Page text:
Tunze Wavebox 6208
6208.000.jpg


One thing I don't see as much lately as I used to see in the hobby are people who using wave makers and power heads to create actual waves in their tank. It was all the rage back in the day! :p Is it just me or was that a trend that is no longer popular? Let's talk about it!

1. How important is it to recreate waves in your reef aquarium?

2. What are some of the pros of having more natural wave action in your reef aquarium?

If you have any wave videos from your tank please share!

Nope, not for me. I found a study on coral growth that was done in the tropics. Coral were placed in an outdoor, sloped trench/chute. They pumped water up to the top and let it run down the chute past the coral. No waves, nothing random, just night linear and high velocity flow. The growth they got was crazy.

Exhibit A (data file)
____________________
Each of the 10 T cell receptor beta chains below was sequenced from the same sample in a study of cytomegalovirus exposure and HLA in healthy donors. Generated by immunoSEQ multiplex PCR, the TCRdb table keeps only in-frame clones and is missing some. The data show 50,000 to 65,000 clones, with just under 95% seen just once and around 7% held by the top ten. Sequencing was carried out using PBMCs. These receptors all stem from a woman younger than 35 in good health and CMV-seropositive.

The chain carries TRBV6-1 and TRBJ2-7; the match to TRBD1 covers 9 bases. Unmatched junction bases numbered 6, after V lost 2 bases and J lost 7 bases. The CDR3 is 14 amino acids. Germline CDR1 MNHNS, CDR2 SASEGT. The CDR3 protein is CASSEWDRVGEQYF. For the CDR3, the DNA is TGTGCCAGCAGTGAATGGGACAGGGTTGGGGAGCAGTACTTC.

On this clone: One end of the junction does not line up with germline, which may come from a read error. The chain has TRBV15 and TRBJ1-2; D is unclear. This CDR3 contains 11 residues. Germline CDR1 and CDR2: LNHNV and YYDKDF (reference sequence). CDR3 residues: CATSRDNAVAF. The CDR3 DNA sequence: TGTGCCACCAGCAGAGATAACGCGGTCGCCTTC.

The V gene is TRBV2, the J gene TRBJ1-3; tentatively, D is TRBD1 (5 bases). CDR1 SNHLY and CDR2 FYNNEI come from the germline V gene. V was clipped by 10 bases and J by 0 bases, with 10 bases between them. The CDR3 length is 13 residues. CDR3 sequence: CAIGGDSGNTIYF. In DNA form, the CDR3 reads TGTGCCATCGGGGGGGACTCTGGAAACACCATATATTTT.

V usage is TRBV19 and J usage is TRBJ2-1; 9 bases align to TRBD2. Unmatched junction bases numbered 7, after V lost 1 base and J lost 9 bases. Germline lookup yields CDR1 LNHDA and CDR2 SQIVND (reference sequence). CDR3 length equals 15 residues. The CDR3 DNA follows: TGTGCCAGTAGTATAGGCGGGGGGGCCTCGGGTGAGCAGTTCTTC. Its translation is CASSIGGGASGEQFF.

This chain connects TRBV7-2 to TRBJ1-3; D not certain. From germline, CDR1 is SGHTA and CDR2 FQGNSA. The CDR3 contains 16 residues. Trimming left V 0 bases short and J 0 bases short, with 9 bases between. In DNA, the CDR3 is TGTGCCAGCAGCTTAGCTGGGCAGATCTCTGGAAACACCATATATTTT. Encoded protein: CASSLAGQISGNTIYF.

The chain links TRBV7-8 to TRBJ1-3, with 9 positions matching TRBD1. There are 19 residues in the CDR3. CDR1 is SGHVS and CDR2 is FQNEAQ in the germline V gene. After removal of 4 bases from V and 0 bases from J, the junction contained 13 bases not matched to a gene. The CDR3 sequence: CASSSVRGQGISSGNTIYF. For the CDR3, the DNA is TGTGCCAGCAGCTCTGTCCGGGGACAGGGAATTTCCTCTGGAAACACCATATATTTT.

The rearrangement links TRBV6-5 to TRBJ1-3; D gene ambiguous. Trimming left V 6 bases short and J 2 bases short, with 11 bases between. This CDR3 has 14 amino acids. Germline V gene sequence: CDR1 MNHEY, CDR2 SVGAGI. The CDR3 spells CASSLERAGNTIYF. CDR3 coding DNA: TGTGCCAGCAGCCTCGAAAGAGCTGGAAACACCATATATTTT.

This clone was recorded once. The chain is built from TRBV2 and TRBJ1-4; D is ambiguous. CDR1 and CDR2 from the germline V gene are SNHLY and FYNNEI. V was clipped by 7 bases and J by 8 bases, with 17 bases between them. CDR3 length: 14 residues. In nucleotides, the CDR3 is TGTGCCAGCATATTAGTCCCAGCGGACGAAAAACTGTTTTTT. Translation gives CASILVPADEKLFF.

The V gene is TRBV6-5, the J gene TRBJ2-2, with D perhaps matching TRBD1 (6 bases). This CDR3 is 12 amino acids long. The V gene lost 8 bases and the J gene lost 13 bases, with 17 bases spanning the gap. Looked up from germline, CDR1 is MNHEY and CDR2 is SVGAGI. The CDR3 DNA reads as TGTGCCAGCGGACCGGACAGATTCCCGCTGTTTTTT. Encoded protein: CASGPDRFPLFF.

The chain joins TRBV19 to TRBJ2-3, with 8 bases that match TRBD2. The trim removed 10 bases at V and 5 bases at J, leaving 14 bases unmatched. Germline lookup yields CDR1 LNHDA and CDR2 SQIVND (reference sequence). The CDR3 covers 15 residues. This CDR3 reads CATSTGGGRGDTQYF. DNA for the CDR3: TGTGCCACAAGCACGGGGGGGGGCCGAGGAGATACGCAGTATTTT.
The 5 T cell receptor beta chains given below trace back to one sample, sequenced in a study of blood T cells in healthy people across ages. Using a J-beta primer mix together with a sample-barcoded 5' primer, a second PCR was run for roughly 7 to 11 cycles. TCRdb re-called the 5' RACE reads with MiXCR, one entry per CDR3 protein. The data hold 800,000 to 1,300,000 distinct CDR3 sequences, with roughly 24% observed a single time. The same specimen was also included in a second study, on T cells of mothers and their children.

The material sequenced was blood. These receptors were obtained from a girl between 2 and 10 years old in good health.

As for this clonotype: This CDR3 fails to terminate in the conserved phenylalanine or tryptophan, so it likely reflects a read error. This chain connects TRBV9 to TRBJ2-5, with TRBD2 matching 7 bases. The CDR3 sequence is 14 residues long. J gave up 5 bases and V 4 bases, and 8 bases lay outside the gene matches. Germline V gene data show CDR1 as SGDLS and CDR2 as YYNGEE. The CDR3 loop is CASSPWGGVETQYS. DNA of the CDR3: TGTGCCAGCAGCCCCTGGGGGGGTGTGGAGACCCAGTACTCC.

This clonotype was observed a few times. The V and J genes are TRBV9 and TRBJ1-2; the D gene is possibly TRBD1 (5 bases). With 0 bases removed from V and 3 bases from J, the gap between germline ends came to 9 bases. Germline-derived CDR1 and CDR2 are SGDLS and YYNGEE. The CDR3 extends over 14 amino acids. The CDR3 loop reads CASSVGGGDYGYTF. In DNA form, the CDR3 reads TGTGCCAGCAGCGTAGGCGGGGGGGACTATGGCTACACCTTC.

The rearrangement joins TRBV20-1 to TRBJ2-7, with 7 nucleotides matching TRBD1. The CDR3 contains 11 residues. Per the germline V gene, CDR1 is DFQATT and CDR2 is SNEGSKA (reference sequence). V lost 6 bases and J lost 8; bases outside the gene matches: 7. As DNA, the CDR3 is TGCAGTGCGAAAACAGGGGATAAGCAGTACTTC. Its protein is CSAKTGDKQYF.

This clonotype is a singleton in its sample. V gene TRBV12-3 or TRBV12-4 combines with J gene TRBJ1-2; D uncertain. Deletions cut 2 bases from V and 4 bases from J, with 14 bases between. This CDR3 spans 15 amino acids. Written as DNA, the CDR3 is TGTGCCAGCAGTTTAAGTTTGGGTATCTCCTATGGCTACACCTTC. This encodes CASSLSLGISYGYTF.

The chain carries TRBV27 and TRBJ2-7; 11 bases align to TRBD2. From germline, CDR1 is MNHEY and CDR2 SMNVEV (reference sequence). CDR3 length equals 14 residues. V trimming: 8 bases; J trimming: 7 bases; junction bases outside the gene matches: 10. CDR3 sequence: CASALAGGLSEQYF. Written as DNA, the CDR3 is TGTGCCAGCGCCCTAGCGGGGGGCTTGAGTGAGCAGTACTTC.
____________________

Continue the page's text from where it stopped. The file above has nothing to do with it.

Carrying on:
Call me a fan of gyre flows after that!
 

Rhoads238

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I used to run a wave in my cube, I loved the movement it gave my LPS especially my hammers and torch corals. I don't personally think that there is a functional benefit and better nutrient export can be achieved with other flow patterns. I just love the look. Also one of my favorite tanks of all time runs a pretty chaotic wave, with a setup like this you can probably achieve the best of both worlds

 

Lasse

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From 2005, this is the oldest mention I could find regarding a wavebox “stressing tank seams”. It seems like this originated from Tunze disclaimers and became urban legend. I’d be curious if anyone ever had a tank failure they could attribute to a wavebox or surge bucket and how long it took. Probably about as common as two ghost tangs in the same tank.